gvrpad – GVRP Announcement Daemon

Introduction

This daemon makes GVRP announcements of all VLAN interfaces on a FreeBSD system.

GVRP is the GARP VLAN Registration Protocol, defined in IEEE 802.1Q (VLANS); GARP is the Generic Attribute Registration Protocol, defined in 802.1D (bridging). The protocol allows switches or trunked end stations to announce to the network what VLANs should be forwarded to that device. The effect is that VLANs only need to be configured on the member ports; the protocol figures out which trunk ports are effectively also members.

This daemon just announces the VLANs statically configured on each interface to that interface. It does not listen for inbound GVRP announcements.

Usage

 

	gvrpad [<options>] [<interface> ...]

Options are

 

  • -d: Write debug messages to stdout.
  • -f: Run in foreground; do not daemonise.
  • -i <pidfile>: Write the PID of the running process into <pidfile>. (Send a SIGINT to the process to terminate it).
  • -l <count>: Send LeaveAll actions every <count> updates. Use -l 1 to send LeaveAll with every update. The default is to send LeaveAll every 3 updates.
  • -t <seconds>: Set time in seconds to wait between updates. The default is 3.
  • -x: Exclude the listed interfaces.
  • -V: Display version, copyright and warranty information.

The handling of interface parameters is as follows:

 

  • If no parameters are provided, all interfaces that have VLANs configured on them will be sent GVRP announcements.
  • If interfaces are listed, and the -x switch is not specified, only interfaces that have VLANs configured on them AND are included in the parameter list will receive GVRP updates.
  • If interfaces are listed the -x switch is specified, all interfaces with VLANs configured, but are NOT included in the parameter list will received GVRP announcements.

The interface parameters are string matched on interfaces found on the system; a mis-spelled name will not generate an error,

Operation

gvrpad sends GVRP announcements regularly. Announcements are “full”, in that they announce every configured VLAN, every time. Some announcements start with a LeaveAll action to clear out current state, allowing deletion of VLANs to be reflected in the GVRP-learned configurations in the switched network.

If the last VLAN is removed from an interface that was receiving GVRP announcement, that interface will be sent a “last gasp” announcement containing a single LeaveAll action.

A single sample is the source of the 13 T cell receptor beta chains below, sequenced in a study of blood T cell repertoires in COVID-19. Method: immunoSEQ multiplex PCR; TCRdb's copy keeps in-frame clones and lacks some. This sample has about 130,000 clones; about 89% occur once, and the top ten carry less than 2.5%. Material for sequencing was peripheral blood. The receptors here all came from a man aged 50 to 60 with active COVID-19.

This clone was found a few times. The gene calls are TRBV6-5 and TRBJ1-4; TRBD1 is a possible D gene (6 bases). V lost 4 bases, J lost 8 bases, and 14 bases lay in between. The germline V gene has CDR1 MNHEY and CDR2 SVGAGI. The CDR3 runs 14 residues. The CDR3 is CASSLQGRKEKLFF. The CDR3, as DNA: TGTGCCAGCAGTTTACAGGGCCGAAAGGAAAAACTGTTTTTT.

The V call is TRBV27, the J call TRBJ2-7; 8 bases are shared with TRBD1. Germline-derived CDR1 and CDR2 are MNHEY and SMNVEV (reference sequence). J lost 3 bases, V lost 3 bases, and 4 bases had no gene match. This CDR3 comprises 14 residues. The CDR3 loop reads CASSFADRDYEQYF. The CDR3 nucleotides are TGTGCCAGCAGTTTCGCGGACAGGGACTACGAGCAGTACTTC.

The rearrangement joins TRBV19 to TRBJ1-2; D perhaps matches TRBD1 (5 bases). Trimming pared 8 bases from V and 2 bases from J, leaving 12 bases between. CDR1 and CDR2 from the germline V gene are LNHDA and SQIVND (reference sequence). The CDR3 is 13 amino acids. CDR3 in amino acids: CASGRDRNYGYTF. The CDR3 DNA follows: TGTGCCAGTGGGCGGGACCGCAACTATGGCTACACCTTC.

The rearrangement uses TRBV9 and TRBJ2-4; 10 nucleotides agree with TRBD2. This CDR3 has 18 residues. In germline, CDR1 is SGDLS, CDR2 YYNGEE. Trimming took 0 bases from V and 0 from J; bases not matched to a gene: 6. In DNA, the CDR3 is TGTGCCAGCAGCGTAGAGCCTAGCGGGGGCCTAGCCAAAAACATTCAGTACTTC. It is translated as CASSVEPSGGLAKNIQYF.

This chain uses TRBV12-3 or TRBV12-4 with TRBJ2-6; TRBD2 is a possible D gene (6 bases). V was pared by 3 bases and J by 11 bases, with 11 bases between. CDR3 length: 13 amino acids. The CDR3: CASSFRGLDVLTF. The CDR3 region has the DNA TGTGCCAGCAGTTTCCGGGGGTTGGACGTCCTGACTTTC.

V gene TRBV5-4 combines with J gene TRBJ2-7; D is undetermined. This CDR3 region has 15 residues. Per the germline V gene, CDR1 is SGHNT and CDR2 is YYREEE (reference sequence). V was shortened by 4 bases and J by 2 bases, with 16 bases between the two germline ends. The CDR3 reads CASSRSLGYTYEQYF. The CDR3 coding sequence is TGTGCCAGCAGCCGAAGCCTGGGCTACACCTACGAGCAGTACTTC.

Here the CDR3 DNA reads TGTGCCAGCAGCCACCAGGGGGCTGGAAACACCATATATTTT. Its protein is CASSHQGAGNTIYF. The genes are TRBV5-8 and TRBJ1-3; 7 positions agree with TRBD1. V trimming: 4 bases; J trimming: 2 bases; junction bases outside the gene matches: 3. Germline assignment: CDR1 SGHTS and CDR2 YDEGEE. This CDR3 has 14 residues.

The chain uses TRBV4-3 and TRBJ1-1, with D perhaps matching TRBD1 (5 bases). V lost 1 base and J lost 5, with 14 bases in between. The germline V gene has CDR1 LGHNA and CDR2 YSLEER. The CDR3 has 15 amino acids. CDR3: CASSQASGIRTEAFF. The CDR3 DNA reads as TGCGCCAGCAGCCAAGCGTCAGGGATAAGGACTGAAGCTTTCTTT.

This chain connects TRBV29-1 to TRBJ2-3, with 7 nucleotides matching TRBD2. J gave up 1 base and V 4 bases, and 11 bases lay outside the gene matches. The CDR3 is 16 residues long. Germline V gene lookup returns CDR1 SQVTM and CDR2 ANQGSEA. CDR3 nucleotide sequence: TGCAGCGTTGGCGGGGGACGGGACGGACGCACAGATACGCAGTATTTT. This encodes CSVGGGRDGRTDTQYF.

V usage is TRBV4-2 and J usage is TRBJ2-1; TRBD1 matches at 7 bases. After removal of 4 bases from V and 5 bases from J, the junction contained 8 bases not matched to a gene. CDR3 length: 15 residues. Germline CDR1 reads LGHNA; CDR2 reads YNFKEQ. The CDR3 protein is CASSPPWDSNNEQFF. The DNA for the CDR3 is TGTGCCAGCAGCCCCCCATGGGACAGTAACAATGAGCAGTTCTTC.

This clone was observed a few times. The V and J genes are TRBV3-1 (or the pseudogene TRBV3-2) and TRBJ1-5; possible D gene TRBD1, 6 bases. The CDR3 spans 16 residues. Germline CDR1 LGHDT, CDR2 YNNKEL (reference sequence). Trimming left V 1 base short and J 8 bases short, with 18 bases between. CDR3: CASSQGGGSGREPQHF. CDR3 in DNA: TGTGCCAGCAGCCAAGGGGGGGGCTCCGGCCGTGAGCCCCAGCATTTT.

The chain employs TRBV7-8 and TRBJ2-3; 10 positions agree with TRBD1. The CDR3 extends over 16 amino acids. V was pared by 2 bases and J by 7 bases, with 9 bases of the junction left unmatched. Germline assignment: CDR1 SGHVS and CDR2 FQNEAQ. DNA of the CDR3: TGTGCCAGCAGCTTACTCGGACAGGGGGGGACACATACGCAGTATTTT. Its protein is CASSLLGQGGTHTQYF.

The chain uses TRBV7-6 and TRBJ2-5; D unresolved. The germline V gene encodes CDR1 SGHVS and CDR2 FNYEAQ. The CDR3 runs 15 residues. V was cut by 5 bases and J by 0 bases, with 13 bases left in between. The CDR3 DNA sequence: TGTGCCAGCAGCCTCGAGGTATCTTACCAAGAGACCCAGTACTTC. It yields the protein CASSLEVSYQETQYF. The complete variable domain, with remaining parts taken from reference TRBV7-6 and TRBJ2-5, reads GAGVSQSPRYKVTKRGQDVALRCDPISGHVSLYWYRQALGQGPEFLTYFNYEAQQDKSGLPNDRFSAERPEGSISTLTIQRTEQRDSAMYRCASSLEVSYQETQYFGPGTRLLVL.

GVRP protocol

GVRP/GARP packets are in the form:

 

	dst-mac(6) src-mac(6) len(2) llc(3) prot(2) attribute ... end(1)

Attributes are in the form:

 

	att-type(1) attribute-value ... end(1)

Attribute-values are encoded

 

	val-len(1) action(1) data(len-2)

Fields are as follows:

 

  • dst-mac: Multicast address 01:80:c2:00:00:21
  • src-mac: Interface MAC address
  • len: Length of complete packet (including MAC)
  • llc: 802.2 Logical Link Control: DSAP 0×42 (STP); SSAP 0×42 (STP); Control 3 (un-numbered)
  • prot: GVRP protocol (1)
  • end: 0. Note that the packet ends in two END octets, the first to terminate the last attribute, the second to terminate the entire message
  • att-type: 1 for VLAN IDs (VIDs)
  • val-len: Length of attribute value, including val-len and action fields.
  • action: GVRP/GARP action to take:
    	0	LeaveAll
    	1	JoinEmpty operator
    	2	JoinIn operator
    	3	LeaveEmpty operator
    	4	LeaveIn operator
    	5	Empty operator

     

  • data: Data portion. For GVRP join and leave actions, this is a single 2-byte VID. For LeaveAll, the data portion is empty.

Note that 16-bit integers are sent MSB first.

GVRP updates sent out by this program take the form of an optional LeaveAll action followed by as many JoinIn actions as required to list all VLANs handled by the interface.

If there are too many VLANs to fit in one packet, additional packets may be sent containing just JoinIn actions. Note that the LeaveAll operator just starts a timer (default, 10s) on the receiving hosts; the VLANs are not actually removed from the upstream switch until the timer expires. Thus, sending a LeaveAll in one packet and a subsequent packet containing a JoinIn for a given VLAN doesn’t leave that VLAN out for the time between the two packets.

By default, LeaveAll actions are only sent every three updates, so a missed second packet after a LeaveAll will be re-transmitted without the preceding LeaveAll before the leave timer expires.

Credits / Copyright

Credit must go to Sebastian Zagrodzki <s.zagrodzki@net.icm.edu.pl> for gprpcd (http://sokrates.mimuw.edu.pl/~sebek/gvrpcd), which achieves a similar effect on Linux, albeit for only one interface at a time. While gvrpad is a ground-up implementation, it sure helped a lot to have a working implementation on hand while wading through the opaque prose of 802.1D & 802.1Q.

gvrpad is Copyright 2007 Knossos Networks Ltd.

This program is free software; you can redistribute it and/or modify it under the terms of the GNU General Public License version 2 as published by the Free Software Foundation.

This program is distributed in the hope that it will be useful, but WITHOUT ANY WARRANTY; without even the implied warranty of MERCHANTABILITY or FITNESS FOR A PARTICULAR PURPOSE. See the GNU General Public License for more details.

A copy of the GNU General Public License version 2 is available at http://www.knossos.net.nz/gpl.html or can be obtained from the Free Software Foundation, Inc., 51 Franklin Street, Fifth Floor, Boston, MA 02110-1301 USA.

Source Code

gvrpad source code is located at http://www.knossos.net.nz/downloads/gvrpad-0.1.tgz